Written on December 21, 2023 by Gillian (Gigi) Singer, MPH, Sexuality Educator & Certified Sexologist. To give you technically accurate, evidence-based information, content published on the Everlywell blog is reviewed by credentialed professionals with expertise in medical and bioscience fields.
Table of contents
Chlamydia is a prevalent sexually transmitted infection (STI) that can manifest in the mouth, reproductive organs, urethra, rectum, or cervix. It is readily identifiable, manageable, and responsive to antibiotics.
As a significant number of individuals with the infection remain asymptomatic and avoid testing, the STI tends to increase, particularly among those actively engaged in sexual activity aged 14 to 25.
The duration of a chlamydial infection hinges on proper diagnosis and treatment. When appropriately addressed, chlamydia typically resolves within one to two weeks. Completing the entire antibiotic course is crucial to combat the infection effectively. Abstaining from sexual activity during treatment is essential to prevent reinfection.
It is estimated by the CDC that around 2 million people have chlamydia in the United States. It is spread easily because people often are unaware that they have it.
Chlamydia can be and is commonly diagnosed in a few ways.
This involves collecting a urine sample, which is then tested for the presence of Chlamydia trachomatis DNA.
Swabs are used to collect samples from the cervix, urethra, rectum, or throat, depending on the suspected site of infection.
Research and common medical practice show that Nucleic Acid Amplification Tests (NAATs) are a preferred method to detect Chlamydia trachomatis. These tests identify small amounts of DNA or RNA.
NAAT tests are done in the following steps:
Chlamydia is not typically detected through a blood test because it isn’t a bloodborne disease, though blood tests can determine whether you have chlamydia antibodies, which can reveal current or past chlamydia infections.
If you are sexually active, you should be regularly tested for sexually transmitted infections, especially if:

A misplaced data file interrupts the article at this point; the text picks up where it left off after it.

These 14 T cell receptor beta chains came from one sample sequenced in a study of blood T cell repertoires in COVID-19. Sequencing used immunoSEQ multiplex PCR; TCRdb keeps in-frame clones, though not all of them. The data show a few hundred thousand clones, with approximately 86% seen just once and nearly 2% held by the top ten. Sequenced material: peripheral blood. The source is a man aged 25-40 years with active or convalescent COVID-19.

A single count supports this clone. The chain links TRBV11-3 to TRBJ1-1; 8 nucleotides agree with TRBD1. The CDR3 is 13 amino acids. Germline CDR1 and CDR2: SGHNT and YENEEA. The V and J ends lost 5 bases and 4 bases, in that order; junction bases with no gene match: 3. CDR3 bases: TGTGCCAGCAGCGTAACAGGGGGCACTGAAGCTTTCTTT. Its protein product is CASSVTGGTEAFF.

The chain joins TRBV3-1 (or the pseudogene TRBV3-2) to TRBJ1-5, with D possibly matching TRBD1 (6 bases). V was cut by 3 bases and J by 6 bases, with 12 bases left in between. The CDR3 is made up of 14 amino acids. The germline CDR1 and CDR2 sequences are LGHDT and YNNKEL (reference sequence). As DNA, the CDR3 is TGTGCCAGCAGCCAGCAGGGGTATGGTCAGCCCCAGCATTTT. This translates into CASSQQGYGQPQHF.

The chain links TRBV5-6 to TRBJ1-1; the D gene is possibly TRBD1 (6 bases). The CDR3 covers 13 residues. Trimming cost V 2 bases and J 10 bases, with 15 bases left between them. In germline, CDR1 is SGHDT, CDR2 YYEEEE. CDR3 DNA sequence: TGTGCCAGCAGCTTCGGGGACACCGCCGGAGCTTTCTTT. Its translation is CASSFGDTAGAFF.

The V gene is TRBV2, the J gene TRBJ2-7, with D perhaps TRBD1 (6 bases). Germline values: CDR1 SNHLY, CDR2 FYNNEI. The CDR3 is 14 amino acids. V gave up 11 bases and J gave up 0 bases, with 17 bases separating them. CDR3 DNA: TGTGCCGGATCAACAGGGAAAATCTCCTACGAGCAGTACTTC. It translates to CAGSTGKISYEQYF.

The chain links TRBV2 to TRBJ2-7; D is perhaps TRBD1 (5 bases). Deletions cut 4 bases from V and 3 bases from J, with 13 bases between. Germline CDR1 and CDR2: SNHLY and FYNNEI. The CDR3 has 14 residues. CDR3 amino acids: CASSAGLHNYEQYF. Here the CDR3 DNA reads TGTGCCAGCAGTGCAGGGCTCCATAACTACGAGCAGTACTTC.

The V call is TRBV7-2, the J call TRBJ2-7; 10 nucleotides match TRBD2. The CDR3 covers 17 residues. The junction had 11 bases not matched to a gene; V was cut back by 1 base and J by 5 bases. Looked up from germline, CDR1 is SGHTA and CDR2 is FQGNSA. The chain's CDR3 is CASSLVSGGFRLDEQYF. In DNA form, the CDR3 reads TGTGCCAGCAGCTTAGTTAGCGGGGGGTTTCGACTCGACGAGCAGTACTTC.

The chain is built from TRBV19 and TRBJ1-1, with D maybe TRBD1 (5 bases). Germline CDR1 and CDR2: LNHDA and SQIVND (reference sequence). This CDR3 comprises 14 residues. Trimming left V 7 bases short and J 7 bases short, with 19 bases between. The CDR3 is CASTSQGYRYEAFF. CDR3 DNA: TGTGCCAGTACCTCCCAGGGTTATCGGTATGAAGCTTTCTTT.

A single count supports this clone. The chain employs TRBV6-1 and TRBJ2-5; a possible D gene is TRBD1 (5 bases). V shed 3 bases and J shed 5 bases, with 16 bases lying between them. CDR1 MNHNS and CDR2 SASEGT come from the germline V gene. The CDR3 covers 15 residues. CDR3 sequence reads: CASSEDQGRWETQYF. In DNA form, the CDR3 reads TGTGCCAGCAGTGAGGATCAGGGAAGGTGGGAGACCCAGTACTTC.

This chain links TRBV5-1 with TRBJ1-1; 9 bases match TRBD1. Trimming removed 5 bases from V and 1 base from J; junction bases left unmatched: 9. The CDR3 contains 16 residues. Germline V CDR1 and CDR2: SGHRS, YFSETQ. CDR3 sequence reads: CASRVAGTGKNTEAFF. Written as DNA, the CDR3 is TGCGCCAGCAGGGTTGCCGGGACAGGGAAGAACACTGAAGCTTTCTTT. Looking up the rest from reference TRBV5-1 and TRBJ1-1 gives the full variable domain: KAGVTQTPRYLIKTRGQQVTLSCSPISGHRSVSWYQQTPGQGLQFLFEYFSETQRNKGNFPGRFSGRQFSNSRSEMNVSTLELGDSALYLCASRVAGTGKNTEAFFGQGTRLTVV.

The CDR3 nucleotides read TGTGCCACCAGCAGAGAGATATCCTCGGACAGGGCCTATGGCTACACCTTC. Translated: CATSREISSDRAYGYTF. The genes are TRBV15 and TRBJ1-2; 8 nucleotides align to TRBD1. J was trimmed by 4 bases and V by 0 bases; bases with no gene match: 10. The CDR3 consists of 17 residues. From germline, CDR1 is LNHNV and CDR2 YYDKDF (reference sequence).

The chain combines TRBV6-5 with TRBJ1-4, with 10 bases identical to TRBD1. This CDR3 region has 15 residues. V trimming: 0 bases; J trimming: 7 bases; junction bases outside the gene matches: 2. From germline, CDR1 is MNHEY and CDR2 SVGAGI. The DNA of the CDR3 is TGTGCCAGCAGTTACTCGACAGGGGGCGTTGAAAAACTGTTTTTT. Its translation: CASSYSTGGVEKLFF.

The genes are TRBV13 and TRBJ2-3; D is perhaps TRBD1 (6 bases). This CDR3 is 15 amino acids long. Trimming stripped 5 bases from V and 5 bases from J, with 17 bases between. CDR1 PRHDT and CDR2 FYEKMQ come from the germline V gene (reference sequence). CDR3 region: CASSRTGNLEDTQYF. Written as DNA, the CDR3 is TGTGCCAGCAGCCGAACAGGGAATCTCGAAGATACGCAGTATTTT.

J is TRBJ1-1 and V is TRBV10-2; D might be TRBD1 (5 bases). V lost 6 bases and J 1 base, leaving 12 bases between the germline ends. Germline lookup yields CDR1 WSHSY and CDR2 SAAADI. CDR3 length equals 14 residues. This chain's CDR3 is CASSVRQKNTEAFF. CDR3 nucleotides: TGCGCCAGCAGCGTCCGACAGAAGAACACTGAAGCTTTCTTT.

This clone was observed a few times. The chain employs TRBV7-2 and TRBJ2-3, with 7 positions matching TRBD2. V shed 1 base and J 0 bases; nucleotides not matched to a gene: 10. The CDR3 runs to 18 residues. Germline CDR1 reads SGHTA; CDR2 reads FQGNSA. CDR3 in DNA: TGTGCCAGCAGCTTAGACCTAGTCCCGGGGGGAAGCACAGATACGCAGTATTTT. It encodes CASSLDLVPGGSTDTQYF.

Additionally, the CDC posits that if you're sexually active, assigned female at birth, and younger than 25, you should test for chlamydia and gonorrhea at least once a year. The CDC also recommends annual gonorrhea and chlamydia testing for those who are assigned male at birth and gay or bisexual.
When it comes to chlamydia testing with Everlywell, you have options! You can use Everlywell’s Chlamydia & Gonorrhea Test, Everlywell’s STD Test designed for those assigned female at birth, or Everlywell’s STD Tests designed for those assigned male at birth.
How it works:
Gillian (Gigi) Singer, MPH is an American Board of Sexology Certified Sexologist and trained Sexuality Educator who primarily works in sexual health communications as a health writer. Gillian earned her BA in Gender, Sexuality & Women's Studies and Spanish from Union College (NY), spent a year as a Fulbright Scholar, and then continued her education with Modern Sex Therapy Institutes before earning her MPH from Columbia University's Mailman School of Public Health with a Certificate in Sexuality, Sexual & Reproductive Health. She is the owner of The Gigi Spot, LLC, a digital sexuality education platform and brand. Gillian aims to educate and use compassion and empathy to foster positive change and development. Her professional interests include sexuality education, curriculum design and consulting, and sex technology.